William, George, Billy & Scots Myths re the Cullen Report on Dunblane
This blog deals mainly with my concerns about the treatment of “Billy” (William Burns) by “William”, the then law lord William Douglas Cullen.
But first some clarification regarding Baron George Robertson of Port Ellen & Baron Cullen of Whitekirk in connection with the Queen Victoria School, Dunblane.
Picture shows Lord Cullen in Edinburgh leading a procession of members of “The Most Ancient and Most Noble Order of the Thistle” followed by Lord Robertson & other Knights of the Thistle
In light of some disturbing feedback to me I think there is a need to clarify the following statement I made in my blog entitled “Did Sir Fix it For Jim” in which I wrote:-
“I also wrote to the Patron of the school, HRH The Duke of Edinburgh, and the headmaster at the time of the allegations, also Lord Cullen and Lord George Robertson, who, The Housemaster had repeatedly stated, were visitors to the school during his time there.”
To be clear, the reason I considered writing to Lords Cullen and Robertson was that I had been told by an ex-housemaster, Glenn Harrison at Queen Victoria School, Dunblane (QVS), a boy’s boarding school, that both men had visited at a time when he believed physical and sexual abuse of pupils had taken place. I knew of no official connection linking either person with the school.
Mr. Harrison described boys being taken away from the school for weekends by a group he called “Friends of QVS” who were not officers of the school’s governing board. He also spoke of abuse at the school.
To elaborate further: In my initial telephone conversations with Mr. Harrison he had spoken of how he and his wife had sat at the window of their flat, overlooking the driveway at QVS and watched as prominent people they had seen on the television and in newspapers he called “Toffs”, get out of cars at the school’s main door.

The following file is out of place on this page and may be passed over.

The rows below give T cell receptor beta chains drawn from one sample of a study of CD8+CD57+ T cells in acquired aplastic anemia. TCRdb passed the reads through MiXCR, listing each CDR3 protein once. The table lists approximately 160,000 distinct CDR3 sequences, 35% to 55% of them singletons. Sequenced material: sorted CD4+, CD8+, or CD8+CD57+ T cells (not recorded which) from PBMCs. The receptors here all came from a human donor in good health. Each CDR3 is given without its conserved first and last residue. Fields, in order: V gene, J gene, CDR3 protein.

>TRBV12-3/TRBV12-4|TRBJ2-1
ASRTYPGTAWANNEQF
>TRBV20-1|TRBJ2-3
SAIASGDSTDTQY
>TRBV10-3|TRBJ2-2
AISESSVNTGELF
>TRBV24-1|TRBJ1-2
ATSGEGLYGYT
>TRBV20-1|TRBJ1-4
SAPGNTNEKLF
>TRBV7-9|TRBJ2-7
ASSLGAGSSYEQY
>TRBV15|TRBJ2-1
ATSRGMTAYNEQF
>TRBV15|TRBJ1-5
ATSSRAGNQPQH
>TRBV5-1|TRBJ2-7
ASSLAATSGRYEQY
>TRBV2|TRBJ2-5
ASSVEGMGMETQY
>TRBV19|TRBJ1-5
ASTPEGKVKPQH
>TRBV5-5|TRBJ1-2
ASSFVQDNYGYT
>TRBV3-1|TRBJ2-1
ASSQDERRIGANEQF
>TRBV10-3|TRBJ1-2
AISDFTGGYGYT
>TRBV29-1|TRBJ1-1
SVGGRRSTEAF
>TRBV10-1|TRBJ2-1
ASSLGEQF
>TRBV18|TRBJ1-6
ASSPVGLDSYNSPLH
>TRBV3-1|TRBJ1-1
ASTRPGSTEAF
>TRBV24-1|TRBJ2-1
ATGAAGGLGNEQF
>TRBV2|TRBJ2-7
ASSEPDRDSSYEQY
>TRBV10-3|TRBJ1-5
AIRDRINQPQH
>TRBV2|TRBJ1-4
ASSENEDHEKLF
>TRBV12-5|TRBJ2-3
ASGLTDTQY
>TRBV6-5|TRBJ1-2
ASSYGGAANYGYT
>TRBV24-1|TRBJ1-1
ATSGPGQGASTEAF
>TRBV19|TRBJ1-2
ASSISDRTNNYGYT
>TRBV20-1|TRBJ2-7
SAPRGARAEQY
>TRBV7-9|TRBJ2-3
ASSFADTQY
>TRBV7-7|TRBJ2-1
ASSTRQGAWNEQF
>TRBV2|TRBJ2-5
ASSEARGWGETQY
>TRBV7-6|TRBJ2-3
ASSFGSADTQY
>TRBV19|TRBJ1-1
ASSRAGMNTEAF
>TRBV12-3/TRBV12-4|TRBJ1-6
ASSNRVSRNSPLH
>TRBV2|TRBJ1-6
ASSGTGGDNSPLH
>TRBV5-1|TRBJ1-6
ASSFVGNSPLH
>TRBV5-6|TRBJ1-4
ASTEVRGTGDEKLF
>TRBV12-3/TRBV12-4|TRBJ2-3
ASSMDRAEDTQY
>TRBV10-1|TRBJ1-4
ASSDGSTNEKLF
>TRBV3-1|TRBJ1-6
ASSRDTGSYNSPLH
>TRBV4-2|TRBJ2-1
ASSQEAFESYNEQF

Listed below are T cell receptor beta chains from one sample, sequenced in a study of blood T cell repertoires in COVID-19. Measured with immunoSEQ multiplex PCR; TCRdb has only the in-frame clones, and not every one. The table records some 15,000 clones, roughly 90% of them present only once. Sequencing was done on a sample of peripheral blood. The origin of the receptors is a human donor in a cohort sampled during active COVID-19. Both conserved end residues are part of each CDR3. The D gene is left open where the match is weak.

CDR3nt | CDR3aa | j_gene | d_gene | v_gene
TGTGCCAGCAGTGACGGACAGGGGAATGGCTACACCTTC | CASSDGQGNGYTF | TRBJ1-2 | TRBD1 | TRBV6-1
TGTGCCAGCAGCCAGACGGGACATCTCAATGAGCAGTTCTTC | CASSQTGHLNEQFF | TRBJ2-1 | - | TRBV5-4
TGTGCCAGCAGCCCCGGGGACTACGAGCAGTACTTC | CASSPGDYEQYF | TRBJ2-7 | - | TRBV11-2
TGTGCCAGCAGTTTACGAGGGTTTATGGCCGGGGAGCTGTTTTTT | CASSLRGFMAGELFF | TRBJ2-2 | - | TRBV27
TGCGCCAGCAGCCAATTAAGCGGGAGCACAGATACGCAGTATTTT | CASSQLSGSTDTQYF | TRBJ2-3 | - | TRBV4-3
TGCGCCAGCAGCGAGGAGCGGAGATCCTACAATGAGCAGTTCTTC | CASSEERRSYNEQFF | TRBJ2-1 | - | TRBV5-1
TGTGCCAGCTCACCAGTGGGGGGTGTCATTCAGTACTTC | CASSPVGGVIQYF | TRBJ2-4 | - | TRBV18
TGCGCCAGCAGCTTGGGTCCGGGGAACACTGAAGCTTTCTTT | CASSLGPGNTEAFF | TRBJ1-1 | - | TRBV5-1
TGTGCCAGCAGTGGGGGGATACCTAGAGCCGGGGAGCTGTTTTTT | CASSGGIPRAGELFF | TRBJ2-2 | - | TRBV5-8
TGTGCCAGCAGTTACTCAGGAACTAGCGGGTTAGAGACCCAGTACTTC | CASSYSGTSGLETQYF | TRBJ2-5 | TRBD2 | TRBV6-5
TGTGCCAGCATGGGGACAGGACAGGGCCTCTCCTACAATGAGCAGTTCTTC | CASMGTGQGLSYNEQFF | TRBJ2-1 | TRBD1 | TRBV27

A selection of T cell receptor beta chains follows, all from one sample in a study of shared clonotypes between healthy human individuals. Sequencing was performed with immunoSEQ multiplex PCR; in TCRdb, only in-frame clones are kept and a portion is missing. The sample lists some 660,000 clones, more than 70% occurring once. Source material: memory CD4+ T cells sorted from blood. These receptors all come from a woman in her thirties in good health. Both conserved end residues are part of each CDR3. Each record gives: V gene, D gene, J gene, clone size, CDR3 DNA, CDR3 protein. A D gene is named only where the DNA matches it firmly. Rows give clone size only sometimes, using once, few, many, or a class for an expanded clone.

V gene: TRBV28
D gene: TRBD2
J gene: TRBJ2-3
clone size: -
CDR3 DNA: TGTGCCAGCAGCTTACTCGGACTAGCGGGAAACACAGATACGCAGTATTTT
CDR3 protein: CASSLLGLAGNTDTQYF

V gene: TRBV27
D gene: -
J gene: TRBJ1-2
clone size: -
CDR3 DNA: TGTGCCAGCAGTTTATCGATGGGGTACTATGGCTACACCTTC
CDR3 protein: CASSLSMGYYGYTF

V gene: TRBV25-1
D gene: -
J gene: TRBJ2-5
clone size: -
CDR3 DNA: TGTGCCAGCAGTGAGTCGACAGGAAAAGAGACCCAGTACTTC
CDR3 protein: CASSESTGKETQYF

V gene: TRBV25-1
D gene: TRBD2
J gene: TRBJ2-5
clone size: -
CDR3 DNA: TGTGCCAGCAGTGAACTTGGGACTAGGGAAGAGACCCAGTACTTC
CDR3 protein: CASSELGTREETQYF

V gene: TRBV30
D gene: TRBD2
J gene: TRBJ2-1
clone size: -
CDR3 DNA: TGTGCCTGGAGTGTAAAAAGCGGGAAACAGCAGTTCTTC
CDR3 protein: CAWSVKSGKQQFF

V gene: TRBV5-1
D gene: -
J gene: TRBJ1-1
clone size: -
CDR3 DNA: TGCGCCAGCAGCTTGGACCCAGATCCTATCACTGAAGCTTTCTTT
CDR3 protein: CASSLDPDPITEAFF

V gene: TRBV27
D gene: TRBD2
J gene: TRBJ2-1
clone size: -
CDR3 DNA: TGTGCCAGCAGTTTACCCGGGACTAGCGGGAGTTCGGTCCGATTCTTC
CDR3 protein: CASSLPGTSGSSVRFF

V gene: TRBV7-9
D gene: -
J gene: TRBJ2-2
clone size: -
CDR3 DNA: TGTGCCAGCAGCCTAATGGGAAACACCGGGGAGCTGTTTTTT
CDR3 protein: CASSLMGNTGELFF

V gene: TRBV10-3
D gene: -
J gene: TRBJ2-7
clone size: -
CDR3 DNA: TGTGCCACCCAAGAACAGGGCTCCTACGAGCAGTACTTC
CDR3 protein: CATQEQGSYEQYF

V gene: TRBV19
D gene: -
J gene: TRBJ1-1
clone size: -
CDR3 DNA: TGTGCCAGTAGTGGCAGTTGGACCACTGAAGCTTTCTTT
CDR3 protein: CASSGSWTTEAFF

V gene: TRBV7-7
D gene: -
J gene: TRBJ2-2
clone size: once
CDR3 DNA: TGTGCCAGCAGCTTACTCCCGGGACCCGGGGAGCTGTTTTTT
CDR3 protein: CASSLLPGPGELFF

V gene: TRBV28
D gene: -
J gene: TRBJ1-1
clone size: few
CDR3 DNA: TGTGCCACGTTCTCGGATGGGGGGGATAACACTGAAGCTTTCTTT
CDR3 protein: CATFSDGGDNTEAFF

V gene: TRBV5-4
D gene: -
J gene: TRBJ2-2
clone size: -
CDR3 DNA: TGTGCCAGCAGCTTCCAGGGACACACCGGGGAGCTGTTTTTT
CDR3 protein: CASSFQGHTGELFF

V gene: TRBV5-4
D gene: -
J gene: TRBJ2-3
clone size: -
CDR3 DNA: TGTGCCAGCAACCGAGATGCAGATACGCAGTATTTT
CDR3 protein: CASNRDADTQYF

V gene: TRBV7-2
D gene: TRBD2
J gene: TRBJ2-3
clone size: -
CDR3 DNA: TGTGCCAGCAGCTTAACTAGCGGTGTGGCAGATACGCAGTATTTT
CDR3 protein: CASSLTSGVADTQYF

During these telephone conversations Mr. Harrison wasn’t too sure of the names of some of the politicians, judges, and other celebrities he described. In an attempt at clarifying these vagaries I suggested names and positions of public figures based on the descriptions he gave, which he agreed to or otherwise. The list I eventually came up with was like a Who’s Who in Scots public life.
Keen to confirm or otherwise the names of these VIPs who, he said, had visited the school without any apparent status allowing them to do so I visited Mr. Harrison at Unst in Shetland to decide for myself whether or not he was genuine. I made the conscious decision that I would not mention or prompt him on the identity of any of these vagaries; these VIPs we had talked of on the phone.
I stuck to this rule and in our long, face to face chats he only repeated two of the names he had mentioned on the phone that were not, as far as I knew, connected with the school in any official capacity and they were George Robertson and Lord Cullen.
That is the reason why, in the first instance, I wrote to George Robertson and politely asked him the same questions I had asked of Her Majesty’s Commissioners (HMCs), the Headmaster and Prince Philip (all of whom were officially connected with the school). In doing so I made no inference that there was anything untoward about his reported presence at Queen Victoria School and simply sought corroboration or otherwise of allegations that had been made to me, regarding a group of Friends of QVS, as well as allegations of bullying and abuse, and the presence of Thomas Hamilton.